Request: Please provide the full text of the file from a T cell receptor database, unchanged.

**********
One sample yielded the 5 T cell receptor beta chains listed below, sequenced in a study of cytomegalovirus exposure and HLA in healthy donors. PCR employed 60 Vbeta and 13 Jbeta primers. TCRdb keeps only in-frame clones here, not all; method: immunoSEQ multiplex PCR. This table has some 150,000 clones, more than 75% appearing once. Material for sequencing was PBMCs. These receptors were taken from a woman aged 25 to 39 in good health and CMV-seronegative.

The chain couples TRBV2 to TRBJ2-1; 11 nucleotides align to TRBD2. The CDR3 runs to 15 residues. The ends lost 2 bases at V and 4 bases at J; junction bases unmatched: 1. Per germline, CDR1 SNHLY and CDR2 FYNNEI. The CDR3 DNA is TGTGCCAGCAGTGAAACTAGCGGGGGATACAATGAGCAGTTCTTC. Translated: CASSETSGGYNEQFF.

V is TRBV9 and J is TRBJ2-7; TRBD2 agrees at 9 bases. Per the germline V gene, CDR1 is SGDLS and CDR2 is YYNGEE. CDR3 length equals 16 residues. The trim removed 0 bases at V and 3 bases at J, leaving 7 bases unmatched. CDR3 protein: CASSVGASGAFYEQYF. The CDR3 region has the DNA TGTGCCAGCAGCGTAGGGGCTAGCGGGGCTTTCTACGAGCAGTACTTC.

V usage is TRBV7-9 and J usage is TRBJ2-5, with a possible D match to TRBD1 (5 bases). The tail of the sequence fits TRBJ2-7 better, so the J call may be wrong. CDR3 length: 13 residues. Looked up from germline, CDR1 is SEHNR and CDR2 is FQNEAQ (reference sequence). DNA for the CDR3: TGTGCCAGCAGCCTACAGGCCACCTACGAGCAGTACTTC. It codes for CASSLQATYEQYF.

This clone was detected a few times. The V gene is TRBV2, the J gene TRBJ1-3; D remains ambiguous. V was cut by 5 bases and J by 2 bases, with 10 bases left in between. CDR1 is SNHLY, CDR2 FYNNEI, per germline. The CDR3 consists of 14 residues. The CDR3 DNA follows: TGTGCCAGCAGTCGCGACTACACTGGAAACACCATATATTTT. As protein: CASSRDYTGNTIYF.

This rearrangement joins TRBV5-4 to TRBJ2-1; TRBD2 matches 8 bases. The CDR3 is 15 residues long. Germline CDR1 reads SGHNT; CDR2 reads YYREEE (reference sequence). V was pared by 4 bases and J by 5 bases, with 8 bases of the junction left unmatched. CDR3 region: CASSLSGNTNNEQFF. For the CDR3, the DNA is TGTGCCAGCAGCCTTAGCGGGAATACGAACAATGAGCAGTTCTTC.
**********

One sample yielded the 5 T cell receptor beta chains listed below, sequenced in a study of cytomegalovirus exposure and HLA in healthy donors. PCR employed 60 Vbeta and 13 Jbeta primers. TCRdb keeps only in-frame clones here, not all; method: immunoSEQ multiplex PCR. This table has some 150,000 clones, more than 75% appearing once. Material for sequencing was PBMCs. These receptors were taken from a woman aged 25 to 39 in good health and CMV-seronegative.

The chain couples TRBV2 to TRBJ2-1; 11 nucleotides align to TRBD2. The CDR3 runs to 15 residues. The ends lost 2 bases at V and 4 bases at J; junction bases unmatched: 1. Per germline, CDR1 SNHLY and CDR2 FYNNEI. The CDR3 DNA is TGTGCCAGCAGTGAAACTAGCGGGGGATACAATGAGCAGTTCTTC. Translated: CASSETSGGYNEQFF.

V is TRBV9 and J is TRBJ2-7; TRBD2 agrees at 9 bases. Per the germline V gene, CDR1 is SGDLS and CDR2 is YYNGEE. CDR3 length equals 16 residues. The trim removed 0 bases at V and 3 bases at J, leaving 7 bases unmatched. CDR3 protein: CASSVGASGAFYEQYF. The CDR3 region has the DNA TGTGCCAGCAGCGTAGGGGCTAGCGGGGCTTTCTACGAGCAGTACTTC.

V usage is TRBV7-9 and J usage is TRBJ2-5, with a possible D match to TRBD1 (5 bases). The tail of the sequence fits TRBJ2-7 better, so the J call may be wrong. CDR3 length: 13 residues. Looked up from germline, CDR1 is SEHNR and CDR2 is FQNEAQ (reference sequence). DNA for the CDR3: TGTGCCAGCAGCCTACAGGCCACCTACGAGCAGTACTTC. It codes for CASSLQATYEQYF.

This clone was detected a few times. The V gene is TRBV2, the J gene TRBJ1-3; D remains ambiguous. V was cut by 5 bases and J by 2 bases, with 10 bases left in between. CDR1 is SNHLY, CDR2 FYNNEI, per germline. The CDR3 consists of 14 residues. The CDR3 DNA follows: TGTGCCAGCAGTCGCGACTACACTGGAAACACCATATATTTT. As protein: CASSRDYTGNTIYF.

This rearrangement joins TRBV5-4 to TRBJ2-1; TRBD2 matches 8 bases. The CDR3 is 15 residues long. Germline CDR1 reads SGHNT; CDR2 reads YYREEE (reference sequence). V was pared by 4 bases and J by 5 bases, with 8 bases of the junction left unmatched. CDR3 region: CASSLSGNTNNEQFF. For the CDR3, the DNA is TGTGCCAGCAGCCTTAGCGGGAATACGAACAATGAGCAGTTCTTC.